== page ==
He observed his own inconsistencies in dwelling upon accidents in Tess’s life as if they were vital features. It was for herself that he loved Tess; her soul, her heart, her substance—not for her skill in the dairy, her aptness as his scholar, and certainly not for her simple formal faith-professions. Her unsophisticated open-air existence required no varnish of conventionality to make it palatable to him. He held that education had as yet but little affected the beats of emotion and impulse on which domestic happiness depends. It was probable that, in the lapse of ages, improved systems of moral and intellectual training would appreciably, perhaps considerably, elevate the involuntary and even the unconscious instincts of human nature; but up to the present day, culture, as far as he could see, might be said to have affected only the mental epiderm of those lives which had been brought under its influence. This belief was confirmed by his experience of women, which, having latterly been extended from the cultivated middle-class into the rural community, had taught him how much less was the intrinsic difference between the good and wise woman of one social stratum and the good and wise woman of another social stratum, than between the good and bad, the wise and the foolish, of the same stratum or class.
It was the morning of his departure. His brothers had already left the Vicarage to proceed on a walking tour in the north, whence one was to return to his college, and the other to his curacy. Angel might have accompanied them, but preferred to rejoin his sweetheart at Talbothays. He would have been an awkward member of the party; for, though the most appreciative humanist, the most ideal religionist, even the best-versed Christologist of the three, there was alienation in the standing consciousness that his squareness would not fit the round hole that had been prepared for him. To neither Felix nor Cuthbert had he ventured to mention Tess.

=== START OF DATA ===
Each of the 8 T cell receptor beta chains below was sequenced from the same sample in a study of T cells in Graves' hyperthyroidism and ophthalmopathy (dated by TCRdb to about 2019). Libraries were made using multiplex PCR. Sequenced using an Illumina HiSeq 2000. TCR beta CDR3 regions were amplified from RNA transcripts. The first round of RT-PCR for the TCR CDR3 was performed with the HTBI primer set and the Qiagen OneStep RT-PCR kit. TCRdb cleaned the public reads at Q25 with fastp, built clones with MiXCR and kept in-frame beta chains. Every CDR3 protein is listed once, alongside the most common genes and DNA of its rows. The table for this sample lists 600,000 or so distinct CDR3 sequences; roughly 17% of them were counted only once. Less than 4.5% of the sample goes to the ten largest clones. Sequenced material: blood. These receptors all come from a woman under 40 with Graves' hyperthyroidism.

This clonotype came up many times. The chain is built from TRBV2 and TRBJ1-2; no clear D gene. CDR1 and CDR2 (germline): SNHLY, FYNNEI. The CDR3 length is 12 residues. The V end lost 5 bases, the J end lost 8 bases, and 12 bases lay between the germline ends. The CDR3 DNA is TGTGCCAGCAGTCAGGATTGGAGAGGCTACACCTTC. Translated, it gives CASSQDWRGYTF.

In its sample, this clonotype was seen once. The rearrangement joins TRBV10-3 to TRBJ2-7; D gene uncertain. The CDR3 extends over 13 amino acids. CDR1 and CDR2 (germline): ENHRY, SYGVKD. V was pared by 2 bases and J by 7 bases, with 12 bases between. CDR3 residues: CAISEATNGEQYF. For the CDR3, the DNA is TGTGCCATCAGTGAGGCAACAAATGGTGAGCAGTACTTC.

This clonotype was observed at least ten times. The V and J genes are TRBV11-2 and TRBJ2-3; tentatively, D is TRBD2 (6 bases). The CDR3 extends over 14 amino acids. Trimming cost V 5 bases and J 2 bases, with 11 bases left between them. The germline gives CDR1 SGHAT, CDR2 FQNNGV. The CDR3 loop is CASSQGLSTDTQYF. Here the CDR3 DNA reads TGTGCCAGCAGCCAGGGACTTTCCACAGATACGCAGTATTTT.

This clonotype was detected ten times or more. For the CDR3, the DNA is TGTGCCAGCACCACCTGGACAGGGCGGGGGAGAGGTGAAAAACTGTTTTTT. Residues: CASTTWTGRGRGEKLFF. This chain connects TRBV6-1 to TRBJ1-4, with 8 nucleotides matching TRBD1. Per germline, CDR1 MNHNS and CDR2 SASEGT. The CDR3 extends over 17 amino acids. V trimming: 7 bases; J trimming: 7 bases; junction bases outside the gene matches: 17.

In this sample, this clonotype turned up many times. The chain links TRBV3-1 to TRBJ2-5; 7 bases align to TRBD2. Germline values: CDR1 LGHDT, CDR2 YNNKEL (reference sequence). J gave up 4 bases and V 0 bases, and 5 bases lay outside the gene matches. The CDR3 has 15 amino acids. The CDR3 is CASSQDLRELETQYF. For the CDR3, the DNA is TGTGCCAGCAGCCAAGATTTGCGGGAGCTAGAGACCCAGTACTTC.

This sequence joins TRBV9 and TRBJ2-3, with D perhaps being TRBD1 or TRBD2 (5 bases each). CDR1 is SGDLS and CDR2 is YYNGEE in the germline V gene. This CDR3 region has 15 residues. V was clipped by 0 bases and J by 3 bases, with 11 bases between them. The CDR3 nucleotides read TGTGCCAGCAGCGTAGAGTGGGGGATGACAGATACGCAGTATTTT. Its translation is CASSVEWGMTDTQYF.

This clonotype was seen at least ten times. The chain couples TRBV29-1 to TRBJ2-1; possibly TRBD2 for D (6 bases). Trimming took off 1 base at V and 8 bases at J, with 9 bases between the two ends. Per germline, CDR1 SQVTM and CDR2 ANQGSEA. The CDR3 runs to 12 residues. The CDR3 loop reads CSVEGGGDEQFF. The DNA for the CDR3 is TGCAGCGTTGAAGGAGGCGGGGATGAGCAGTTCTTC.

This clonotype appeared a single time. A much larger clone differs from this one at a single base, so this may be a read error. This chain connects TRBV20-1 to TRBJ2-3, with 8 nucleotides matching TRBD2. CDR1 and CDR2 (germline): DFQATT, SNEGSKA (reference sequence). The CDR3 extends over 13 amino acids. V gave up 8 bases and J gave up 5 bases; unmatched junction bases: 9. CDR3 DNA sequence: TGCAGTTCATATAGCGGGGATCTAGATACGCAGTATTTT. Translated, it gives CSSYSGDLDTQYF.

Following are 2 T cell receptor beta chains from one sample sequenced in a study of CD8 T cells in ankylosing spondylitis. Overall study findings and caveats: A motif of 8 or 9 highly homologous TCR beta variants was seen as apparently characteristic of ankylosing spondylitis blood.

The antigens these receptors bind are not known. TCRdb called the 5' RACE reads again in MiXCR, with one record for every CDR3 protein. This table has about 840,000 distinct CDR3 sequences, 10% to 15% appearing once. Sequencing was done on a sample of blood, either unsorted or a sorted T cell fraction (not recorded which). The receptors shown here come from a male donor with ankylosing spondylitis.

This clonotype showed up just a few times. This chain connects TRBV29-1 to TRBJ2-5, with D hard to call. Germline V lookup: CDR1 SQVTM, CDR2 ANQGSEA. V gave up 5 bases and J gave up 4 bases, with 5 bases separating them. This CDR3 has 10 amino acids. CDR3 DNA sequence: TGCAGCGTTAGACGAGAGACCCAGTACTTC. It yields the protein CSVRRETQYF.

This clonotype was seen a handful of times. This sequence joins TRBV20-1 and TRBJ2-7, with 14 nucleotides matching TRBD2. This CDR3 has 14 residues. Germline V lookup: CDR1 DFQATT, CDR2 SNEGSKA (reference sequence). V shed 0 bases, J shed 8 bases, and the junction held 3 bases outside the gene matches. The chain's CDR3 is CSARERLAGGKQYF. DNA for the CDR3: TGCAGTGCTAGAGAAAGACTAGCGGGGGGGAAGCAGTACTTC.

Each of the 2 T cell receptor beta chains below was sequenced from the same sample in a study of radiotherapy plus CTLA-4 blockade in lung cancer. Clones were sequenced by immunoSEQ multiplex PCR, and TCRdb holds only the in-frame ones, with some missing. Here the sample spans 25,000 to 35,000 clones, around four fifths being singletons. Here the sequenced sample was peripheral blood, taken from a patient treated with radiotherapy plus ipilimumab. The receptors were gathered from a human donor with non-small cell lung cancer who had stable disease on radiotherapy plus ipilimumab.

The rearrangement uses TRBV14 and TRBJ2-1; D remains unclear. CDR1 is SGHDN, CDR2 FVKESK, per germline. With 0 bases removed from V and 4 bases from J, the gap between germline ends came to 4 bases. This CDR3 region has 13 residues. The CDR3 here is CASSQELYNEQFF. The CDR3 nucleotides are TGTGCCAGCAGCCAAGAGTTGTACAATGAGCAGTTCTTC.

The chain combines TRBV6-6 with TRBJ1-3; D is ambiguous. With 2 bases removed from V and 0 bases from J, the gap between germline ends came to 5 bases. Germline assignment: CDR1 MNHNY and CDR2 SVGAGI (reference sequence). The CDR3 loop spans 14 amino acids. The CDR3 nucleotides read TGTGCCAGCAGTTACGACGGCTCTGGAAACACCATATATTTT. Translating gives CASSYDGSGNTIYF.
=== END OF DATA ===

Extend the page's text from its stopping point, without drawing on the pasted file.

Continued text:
His mother made him sandwiches, and his father accompanied him, on his own mare, a little way along the road. Having fairly well advanced his own affairs, Angel listened in a willing silence, as they jogged on together through the shady lanes, to his father’s account of his parish difficulties, and the coldness of brother clergymen whom he loved, because of his strict interpretations of the New Testament by the light of what they deemed a pernicious Calvinistic doctrine.
“Pernicious!” said Mr Clare, with genial scorn; and he proceeded to recount experiences which would show the absurdity of that idea. He told of wondrous conversions of evil livers of which he had been the instrument, not only amongst the poor, but amongst the rich and well-to-do; and he also candidly admitted many failures.
As an instance of the latter, he mentioned the case of a young upstart squire named d’Urberville, living some forty miles off, in the neighbourhood of Trantridge.
“Not one of the ancient d’Urbervilles of Kingsbere and other places?” asked his son. “That curiously historic worn-out family with its ghostly legend of the coach-and-four?”
“O no. The original d’Urbervilles decayed and disappeared sixty or eighty years ago—at least, I believe so. This seems to be a new family which had taken the name; for the credit of the former knightly line I hope they are spurious, I’m sure. But it is odd to hear you express interest in old families. I thought you set less store by them even than I.”